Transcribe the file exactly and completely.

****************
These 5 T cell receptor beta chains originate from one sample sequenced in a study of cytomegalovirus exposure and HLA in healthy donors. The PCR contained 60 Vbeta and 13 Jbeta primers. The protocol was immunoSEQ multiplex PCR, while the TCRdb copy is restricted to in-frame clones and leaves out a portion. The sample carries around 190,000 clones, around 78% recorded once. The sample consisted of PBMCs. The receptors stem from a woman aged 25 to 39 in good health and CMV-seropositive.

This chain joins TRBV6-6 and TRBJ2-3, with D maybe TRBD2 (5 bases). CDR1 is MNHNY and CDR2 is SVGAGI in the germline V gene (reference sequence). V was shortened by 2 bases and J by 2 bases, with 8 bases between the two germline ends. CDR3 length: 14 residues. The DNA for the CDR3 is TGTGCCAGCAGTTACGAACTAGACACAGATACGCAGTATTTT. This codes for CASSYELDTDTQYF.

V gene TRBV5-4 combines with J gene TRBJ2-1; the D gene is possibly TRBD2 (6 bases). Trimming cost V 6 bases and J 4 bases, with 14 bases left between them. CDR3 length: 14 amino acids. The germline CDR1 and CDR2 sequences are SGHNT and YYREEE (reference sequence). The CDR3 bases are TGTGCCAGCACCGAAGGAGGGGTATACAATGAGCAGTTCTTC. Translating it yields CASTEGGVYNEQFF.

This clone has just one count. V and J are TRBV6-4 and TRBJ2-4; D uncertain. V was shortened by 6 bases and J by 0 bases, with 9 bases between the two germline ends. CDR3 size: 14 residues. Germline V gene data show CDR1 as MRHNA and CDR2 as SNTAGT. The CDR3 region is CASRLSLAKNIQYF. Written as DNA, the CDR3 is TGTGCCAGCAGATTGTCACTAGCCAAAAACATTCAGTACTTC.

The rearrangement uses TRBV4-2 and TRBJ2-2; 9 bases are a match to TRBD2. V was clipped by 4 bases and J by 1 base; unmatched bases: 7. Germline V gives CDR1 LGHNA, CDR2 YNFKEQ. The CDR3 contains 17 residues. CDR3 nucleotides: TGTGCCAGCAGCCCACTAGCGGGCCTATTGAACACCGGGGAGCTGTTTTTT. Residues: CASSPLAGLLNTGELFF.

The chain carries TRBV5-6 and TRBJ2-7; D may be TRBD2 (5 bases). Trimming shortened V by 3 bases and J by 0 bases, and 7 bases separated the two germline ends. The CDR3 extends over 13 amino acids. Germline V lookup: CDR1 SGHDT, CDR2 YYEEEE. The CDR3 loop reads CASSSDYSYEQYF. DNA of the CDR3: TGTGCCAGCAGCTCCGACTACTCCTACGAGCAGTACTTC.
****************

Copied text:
These 5 T cell receptor beta chains originate from one sample sequenced in a study of cytomegalovirus exposure and HLA in healthy donors. The PCR contained 60 Vbeta and 13 Jbeta primers. The protocol was immunoSEQ multiplex PCR, while the TCRdb copy is restricted to in-frame clones and leaves out a portion. The sample carries around 190,000 clones, around 78% recorded once. The sample consisted of PBMCs. The receptors stem from a woman aged 25 to 39 in good health and CMV-seropositive.

This chain joins TRBV6-6 and TRBJ2-3, with D maybe TRBD2 (5 bases). CDR1 is MNHNY and CDR2 is SVGAGI in the germline V gene (reference sequence). V was shortened by 2 bases and J by 2 bases, with 8 bases between the two germline ends. CDR3 length: 14 residues. The DNA for the CDR3 is TGTGCCAGCAGTTACGAACTAGACACAGATACGCAGTATTTT. This codes for CASSYELDTDTQYF.

V gene TRBV5-4 combines with J gene TRBJ2-1; the D gene is possibly TRBD2 (6 bases). Trimming cost V 6 bases and J 4 bases, with 14 bases left between them. CDR3 length: 14 amino acids. The germline CDR1 and CDR2 sequences are SGHNT and YYREEE (reference sequence). The CDR3 bases are TGTGCCAGCACCGAAGGAGGGGTATACAATGAGCAGTTCTTC. Translating it yields CASTEGGVYNEQFF.

This clone has just one count. V and J are TRBV6-4 and TRBJ2-4; D uncertain. V was shortened by 6 bases and J by 0 bases, with 9 bases between the two germline ends. CDR3 size: 14 residues. Germline V gene data show CDR1 as MRHNA and CDR2 as SNTAGT. The CDR3 region is CASRLSLAKNIQYF. Written as DNA, the CDR3 is TGTGCCAGCAGATTGTCACTAGCCAAAAACATTCAGTACTTC.

The rearrangement uses TRBV4-2 and TRBJ2-2; 9 bases are a match to TRBD2. V was clipped by 4 bases and J by 1 base; unmatched bases: 7. Germline V gives CDR1 LGHNA, CDR2 YNFKEQ. The CDR3 contains 17 residues. CDR3 nucleotides: TGTGCCAGCAGCCCACTAGCGGGCCTATTGAACACCGGGGAGCTGTTTTTT. Residues: CASSPLAGLLNTGELFF.

The chain carries TRBV5-6 and TRBJ2-7; D may be TRBD2 (5 bases). Trimming shortened V by 3 bases and J by 0 bases, and 7 bases separated the two germline ends. The CDR3 extends over 13 amino acids. Germline V lookup: CDR1 SGHDT, CDR2 YYEEEE. The CDR3 loop reads CASSSDYSYEQYF. DNA of the CDR3: TGTGCCAGCAGCTCCGACTACTCCTACGAGCAGTACTTC.